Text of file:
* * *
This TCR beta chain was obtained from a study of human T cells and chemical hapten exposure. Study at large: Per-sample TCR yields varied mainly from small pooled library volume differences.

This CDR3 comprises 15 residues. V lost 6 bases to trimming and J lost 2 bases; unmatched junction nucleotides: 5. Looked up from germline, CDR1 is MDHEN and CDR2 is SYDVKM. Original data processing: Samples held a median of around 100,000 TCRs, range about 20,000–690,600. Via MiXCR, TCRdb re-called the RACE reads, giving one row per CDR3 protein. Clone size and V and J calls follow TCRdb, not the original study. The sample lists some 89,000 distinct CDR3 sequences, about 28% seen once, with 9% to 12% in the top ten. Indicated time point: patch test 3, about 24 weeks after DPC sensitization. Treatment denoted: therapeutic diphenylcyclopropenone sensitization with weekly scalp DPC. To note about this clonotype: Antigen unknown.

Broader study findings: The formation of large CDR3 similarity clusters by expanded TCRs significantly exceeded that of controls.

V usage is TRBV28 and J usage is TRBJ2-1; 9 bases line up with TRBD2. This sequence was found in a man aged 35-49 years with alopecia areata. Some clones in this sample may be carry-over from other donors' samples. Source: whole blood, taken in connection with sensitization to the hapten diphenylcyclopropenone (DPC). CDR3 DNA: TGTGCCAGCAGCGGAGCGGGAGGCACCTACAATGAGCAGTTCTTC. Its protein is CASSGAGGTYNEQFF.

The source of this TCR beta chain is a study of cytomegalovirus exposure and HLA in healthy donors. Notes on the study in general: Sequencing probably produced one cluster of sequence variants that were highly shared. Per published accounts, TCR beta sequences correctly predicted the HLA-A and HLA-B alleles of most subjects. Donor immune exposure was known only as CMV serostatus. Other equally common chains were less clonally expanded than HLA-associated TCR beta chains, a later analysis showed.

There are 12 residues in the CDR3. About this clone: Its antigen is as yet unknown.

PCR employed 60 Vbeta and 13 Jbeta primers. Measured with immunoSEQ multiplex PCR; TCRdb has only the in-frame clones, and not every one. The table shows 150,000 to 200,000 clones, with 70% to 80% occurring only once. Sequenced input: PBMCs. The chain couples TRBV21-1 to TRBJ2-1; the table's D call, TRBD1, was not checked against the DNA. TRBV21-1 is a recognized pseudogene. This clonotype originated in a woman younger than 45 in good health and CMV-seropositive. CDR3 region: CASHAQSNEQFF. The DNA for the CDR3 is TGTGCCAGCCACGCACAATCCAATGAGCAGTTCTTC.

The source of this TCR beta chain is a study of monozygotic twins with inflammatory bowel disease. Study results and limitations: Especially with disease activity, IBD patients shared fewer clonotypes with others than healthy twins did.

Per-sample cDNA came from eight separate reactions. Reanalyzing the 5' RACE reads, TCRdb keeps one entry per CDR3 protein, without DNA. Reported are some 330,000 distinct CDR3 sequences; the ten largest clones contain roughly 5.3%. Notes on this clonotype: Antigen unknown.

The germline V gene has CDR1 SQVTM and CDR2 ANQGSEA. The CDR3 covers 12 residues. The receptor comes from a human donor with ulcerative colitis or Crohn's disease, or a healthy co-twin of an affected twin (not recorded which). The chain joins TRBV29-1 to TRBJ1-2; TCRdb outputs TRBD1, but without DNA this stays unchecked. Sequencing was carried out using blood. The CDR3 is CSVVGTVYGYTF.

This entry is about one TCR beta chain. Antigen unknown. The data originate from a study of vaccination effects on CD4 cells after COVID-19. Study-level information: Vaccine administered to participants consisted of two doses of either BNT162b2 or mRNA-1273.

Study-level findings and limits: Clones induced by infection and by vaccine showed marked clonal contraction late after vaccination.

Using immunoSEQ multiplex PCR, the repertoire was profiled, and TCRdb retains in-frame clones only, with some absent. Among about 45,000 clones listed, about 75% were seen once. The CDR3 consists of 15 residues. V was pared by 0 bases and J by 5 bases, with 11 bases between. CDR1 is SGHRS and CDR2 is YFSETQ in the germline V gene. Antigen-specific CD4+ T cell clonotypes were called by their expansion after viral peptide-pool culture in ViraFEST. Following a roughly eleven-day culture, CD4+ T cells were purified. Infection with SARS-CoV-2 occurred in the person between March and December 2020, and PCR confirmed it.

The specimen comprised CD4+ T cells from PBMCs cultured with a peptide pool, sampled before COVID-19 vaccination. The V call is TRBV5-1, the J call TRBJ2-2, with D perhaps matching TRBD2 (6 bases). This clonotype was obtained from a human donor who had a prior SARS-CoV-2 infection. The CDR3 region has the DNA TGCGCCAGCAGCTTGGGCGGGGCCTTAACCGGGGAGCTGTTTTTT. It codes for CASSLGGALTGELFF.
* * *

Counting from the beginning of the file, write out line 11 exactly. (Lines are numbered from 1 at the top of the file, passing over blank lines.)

This entry is about one TCR beta chain. Antigen unknown. The data originate from a study of vaccination effects on CD4 cells after COVID-19. Study-level information: Vaccine administered to participants consisted of two doses of either BNT162b2 or mRNA-1273.